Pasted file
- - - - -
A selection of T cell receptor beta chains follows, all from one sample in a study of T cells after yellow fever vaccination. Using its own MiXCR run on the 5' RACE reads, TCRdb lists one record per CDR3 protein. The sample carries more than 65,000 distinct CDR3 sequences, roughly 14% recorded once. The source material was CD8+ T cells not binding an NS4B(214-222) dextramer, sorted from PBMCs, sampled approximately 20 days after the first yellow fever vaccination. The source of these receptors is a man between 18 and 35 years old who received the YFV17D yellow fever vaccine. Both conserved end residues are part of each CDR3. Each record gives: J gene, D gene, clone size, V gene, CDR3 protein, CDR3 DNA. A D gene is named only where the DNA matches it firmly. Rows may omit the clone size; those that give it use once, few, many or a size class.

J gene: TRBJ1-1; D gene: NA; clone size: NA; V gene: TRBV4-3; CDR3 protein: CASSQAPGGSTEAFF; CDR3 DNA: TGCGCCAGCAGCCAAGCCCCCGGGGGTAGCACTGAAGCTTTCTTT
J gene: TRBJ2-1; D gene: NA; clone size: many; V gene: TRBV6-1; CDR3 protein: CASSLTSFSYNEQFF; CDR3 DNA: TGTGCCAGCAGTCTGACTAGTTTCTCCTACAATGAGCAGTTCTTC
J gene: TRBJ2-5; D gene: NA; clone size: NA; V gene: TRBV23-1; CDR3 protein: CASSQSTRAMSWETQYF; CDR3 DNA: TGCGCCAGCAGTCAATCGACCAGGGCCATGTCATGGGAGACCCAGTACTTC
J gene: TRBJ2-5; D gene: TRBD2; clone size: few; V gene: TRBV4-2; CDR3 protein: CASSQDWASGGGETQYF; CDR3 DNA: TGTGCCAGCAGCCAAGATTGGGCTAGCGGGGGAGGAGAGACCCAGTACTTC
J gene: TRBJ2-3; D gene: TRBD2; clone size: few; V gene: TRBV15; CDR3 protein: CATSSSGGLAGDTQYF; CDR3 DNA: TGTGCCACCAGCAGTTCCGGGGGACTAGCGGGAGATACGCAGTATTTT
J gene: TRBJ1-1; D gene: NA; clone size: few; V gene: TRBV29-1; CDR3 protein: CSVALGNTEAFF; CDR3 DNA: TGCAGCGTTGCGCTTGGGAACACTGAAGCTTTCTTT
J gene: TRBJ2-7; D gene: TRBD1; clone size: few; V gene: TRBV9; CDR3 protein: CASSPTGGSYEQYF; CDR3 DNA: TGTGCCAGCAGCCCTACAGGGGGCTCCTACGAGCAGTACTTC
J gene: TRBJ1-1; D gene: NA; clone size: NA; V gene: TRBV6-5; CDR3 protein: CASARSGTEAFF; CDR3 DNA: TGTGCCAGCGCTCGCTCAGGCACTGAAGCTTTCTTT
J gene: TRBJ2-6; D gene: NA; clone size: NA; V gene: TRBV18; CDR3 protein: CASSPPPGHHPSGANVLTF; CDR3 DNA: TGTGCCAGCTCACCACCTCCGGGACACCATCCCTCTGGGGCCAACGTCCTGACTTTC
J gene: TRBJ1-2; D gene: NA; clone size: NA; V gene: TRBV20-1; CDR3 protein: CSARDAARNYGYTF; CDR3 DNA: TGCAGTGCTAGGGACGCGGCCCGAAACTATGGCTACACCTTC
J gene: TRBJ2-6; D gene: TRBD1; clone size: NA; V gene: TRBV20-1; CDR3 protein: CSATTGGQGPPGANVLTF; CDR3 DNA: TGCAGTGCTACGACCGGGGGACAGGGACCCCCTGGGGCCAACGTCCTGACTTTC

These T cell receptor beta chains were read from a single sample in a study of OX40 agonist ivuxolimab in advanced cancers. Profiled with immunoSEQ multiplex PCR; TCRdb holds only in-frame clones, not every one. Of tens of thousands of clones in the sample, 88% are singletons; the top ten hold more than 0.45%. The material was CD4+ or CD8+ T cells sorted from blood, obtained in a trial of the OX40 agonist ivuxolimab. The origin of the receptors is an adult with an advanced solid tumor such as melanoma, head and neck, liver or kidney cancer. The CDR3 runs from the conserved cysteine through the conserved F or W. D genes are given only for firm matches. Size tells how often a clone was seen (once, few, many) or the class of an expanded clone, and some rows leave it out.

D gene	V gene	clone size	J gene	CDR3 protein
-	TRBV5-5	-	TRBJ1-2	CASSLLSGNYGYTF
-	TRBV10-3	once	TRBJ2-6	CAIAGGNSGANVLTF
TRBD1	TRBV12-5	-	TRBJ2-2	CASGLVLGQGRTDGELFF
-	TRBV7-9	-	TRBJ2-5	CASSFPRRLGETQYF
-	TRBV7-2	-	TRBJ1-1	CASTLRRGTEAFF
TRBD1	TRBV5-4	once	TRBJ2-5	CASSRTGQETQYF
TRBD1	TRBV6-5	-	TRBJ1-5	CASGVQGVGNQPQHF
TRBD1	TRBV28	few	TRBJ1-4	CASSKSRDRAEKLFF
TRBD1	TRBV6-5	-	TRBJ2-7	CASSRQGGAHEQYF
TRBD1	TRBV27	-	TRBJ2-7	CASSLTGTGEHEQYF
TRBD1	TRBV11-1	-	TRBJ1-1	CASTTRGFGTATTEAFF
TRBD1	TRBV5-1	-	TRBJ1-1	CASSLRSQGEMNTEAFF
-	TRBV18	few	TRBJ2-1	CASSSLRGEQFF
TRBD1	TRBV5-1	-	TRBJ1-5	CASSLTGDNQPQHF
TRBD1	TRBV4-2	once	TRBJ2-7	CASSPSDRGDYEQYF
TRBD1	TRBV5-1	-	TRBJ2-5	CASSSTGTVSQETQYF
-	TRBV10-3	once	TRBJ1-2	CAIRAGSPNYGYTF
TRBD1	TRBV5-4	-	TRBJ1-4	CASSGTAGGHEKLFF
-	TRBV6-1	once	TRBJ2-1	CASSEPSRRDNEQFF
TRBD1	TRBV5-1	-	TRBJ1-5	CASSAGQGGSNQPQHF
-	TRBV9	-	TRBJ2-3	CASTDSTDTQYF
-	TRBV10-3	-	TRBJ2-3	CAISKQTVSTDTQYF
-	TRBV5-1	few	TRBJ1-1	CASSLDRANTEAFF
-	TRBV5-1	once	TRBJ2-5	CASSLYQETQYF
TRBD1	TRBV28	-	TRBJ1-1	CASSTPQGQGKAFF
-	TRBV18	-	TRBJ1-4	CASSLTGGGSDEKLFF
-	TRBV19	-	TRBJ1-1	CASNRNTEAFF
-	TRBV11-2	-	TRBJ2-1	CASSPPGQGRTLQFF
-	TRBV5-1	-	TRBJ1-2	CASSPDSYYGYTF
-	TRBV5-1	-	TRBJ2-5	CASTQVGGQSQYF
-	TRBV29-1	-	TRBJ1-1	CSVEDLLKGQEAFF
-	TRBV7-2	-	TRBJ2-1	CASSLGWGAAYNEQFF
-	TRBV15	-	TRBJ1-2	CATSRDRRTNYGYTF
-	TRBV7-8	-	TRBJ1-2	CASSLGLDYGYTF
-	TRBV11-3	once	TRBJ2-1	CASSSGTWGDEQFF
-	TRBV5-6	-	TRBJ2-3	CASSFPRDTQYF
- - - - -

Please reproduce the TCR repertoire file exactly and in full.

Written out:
A selection of T cell receptor beta chains follows, all from one sample in a study of T cells after yellow fever vaccination. Using its own MiXCR run on the 5' RACE reads, TCRdb lists one record per CDR3 protein. The sample carries more than 65,000 distinct CDR3 sequences, roughly 14% recorded once. The source material was CD8+ T cells not binding an NS4B(214-222) dextramer, sorted from PBMCs, sampled approximately 20 days after the first yellow fever vaccination. The source of these receptors is a man between 18 and 35 years old who received the YFV17D yellow fever vaccine. Both conserved end residues are part of each CDR3. Each record gives: J gene, D gene, clone size, V gene, CDR3 protein, CDR3 DNA. A D gene is named only where the DNA matches it firmly. Rows may omit the clone size; those that give it use once, few, many or a size class.

J gene: TRBJ1-1; D gene: NA; clone size: NA; V gene: TRBV4-3; CDR3 protein: CASSQAPGGSTEAFF; CDR3 DNA: TGCGCCAGCAGCCAAGCCCCCGGGGGTAGCACTGAAGCTTTCTTT
J gene: TRBJ2-1; D gene: NA; clone size: many; V gene: TRBV6-1; CDR3 protein: CASSLTSFSYNEQFF; CDR3 DNA: TGTGCCAGCAGTCTGACTAGTTTCTCCTACAATGAGCAGTTCTTC
J gene: TRBJ2-5; D gene: NA; clone size: NA; V gene: TRBV23-1; CDR3 protein: CASSQSTRAMSWETQYF; CDR3 DNA: TGCGCCAGCAGTCAATCGACCAGGGCCATGTCATGGGAGACCCAGTACTTC
J gene: TRBJ2-5; D gene: TRBD2; clone size: few; V gene: TRBV4-2; CDR3 protein: CASSQDWASGGGETQYF; CDR3 DNA: TGTGCCAGCAGCCAAGATTGGGCTAGCGGGGGAGGAGAGACCCAGTACTTC
J gene: TRBJ2-3; D gene: TRBD2; clone size: few; V gene: TRBV15; CDR3 protein: CATSSSGGLAGDTQYF; CDR3 DNA: TGTGCCACCAGCAGTTCCGGGGGACTAGCGGGAGATACGCAGTATTTT
J gene: TRBJ1-1; D gene: NA; clone size: few; V gene: TRBV29-1; CDR3 protein: CSVALGNTEAFF; CDR3 DNA: TGCAGCGTTGCGCTTGGGAACACTGAAGCTTTCTTT
J gene: TRBJ2-7; D gene: TRBD1; clone size: few; V gene: TRBV9; CDR3 protein: CASSPTGGSYEQYF; CDR3 DNA: TGTGCCAGCAGCCCTACAGGGGGCTCCTACGAGCAGTACTTC
J gene: TRBJ1-1; D gene: NA; clone size: NA; V gene: TRBV6-5; CDR3 protein: CASARSGTEAFF; CDR3 DNA: TGTGCCAGCGCTCGCTCAGGCACTGAAGCTTTCTTT
J gene: TRBJ2-6; D gene: NA; clone size: NA; V gene: TRBV18; CDR3 protein: CASSPPPGHHPSGANVLTF; CDR3 DNA: TGTGCCAGCTCACCACCTCCGGGACACCATCCCTCTGGGGCCAACGTCCTGACTTTC
J gene: TRBJ1-2; D gene: NA; clone size: NA; V gene: TRBV20-1; CDR3 protein: CSARDAARNYGYTF; CDR3 DNA: TGCAGTGCTAGGGACGCGGCCCGAAACTATGGCTACACCTTC
J gene: TRBJ2-6; D gene: TRBD1; clone size: NA; V gene: TRBV20-1; CDR3 protein: CSATTGGQGPPGANVLTF; CDR3 DNA: TGCAGTGCTACGACCGGGGGACAGGGACCCCCTGGGGCCAACGTCCTGACTTTC

These T cell receptor beta chains were read from a single sample in a study of OX40 agonist ivuxolimab in advanced cancers. Profiled with immunoSEQ multiplex PCR; TCRdb holds only in-frame clones, not every one. Of tens of thousands of clones in the sample, 88% are singletons; the top ten hold more than 0.45%. The material was CD4+ or CD8+ T cells sorted from blood, obtained in a trial of the OX40 agonist ivuxolimab. The origin of the receptors is an adult with an advanced solid tumor such as melanoma, head and neck, liver or kidney cancer. The CDR3 runs from the conserved cysteine through the conserved F or W. D genes are given only for firm matches. Size tells how often a clone was seen (once, few, many) or the class of an expanded clone, and some rows leave it out.

D gene	V gene	clone size	J gene	CDR3 protein
-	TRBV5-5	-	TRBJ1-2	CASSLLSGNYGYTF
-	TRBV10-3	once	TRBJ2-6	CAIAGGNSGANVLTF
TRBD1	TRBV12-5	-	TRBJ2-2	CASGLVLGQGRTDGELFF
-	TRBV7-9	-	TRBJ2-5	CASSFPRRLGETQYF
-	TRBV7-2	-	TRBJ1-1	CASTLRRGTEAFF
TRBD1	TRBV5-4	once	TRBJ2-5	CASSRTGQETQYF
TRBD1	TRBV6-5	-	TRBJ1-5	CASGVQGVGNQPQHF
TRBD1	TRBV28	few	TRBJ1-4	CASSKSRDRAEKLFF
TRBD1	TRBV6-5	-	TRBJ2-7	CASSRQGGAHEQYF
TRBD1	TRBV27	-	TRBJ2-7	CASSLTGTGEHEQYF
TRBD1	TRBV11-1	-	TRBJ1-1	CASTTRGFGTATTEAFF
TRBD1	TRBV5-1	-	TRBJ1-1	CASSLRSQGEMNTEAFF
-	TRBV18	few	TRBJ2-1	CASSSLRGEQFF
TRBD1	TRBV5-1	-	TRBJ1-5	CASSLTGDNQPQHF
TRBD1	TRBV4-2	once	TRBJ2-7	CASSPSDRGDYEQYF
TRBD1	TRBV5-1	-	TRBJ2-5	CASSSTGTVSQETQYF
-	TRBV10-3	once	TRBJ1-2	CAIRAGSPNYGYTF
TRBD1	TRBV5-4	-	TRBJ1-4	CASSGTAGGHEKLFF
-	TRBV6-1	once	TRBJ2-1	CASSEPSRRDNEQFF
TRBD1	TRBV5-1	-	TRBJ1-5	CASSAGQGGSNQPQHF
-	TRBV9	-	TRBJ2-3	CASTDSTDTQYF
-	TRBV10-3	-	TRBJ2-3	CAISKQTVSTDTQYF
-	TRBV5-1	few	TRBJ1-1	CASSLDRANTEAFF
-	TRBV5-1	once	TRBJ2-5	CASSLYQETQYF
TRBD1	TRBV28	-	TRBJ1-1	CASSTPQGQGKAFF
-	TRBV18	-	TRBJ1-4	CASSLTGGGSDEKLFF
-	TRBV19	-	TRBJ1-1	CASNRNTEAFF
-	TRBV11-2	-	TRBJ2-1	CASSPPGQGRTLQFF
-	TRBV5-1	-	TRBJ1-2	CASSPDSYYGYTF
-	TRBV5-1	-	TRBJ2-5	CASTQVGGQSQYF
-	TRBV29-1	-	TRBJ1-1	CSVEDLLKGQEAFF
-	TRBV7-2	-	TRBJ2-1	CASSLGWGAAYNEQFF
-	TRBV15	-	TRBJ1-2	CATSRDRRTNYGYTF
-	TRBV7-8	-	TRBJ1-2	CASSLGLDYGYTF
-	TRBV11-3	once	TRBJ2-1	CASSSGTWGDEQFF
-	TRBV5-6	-	TRBJ2-3	CASSFPRDTQYF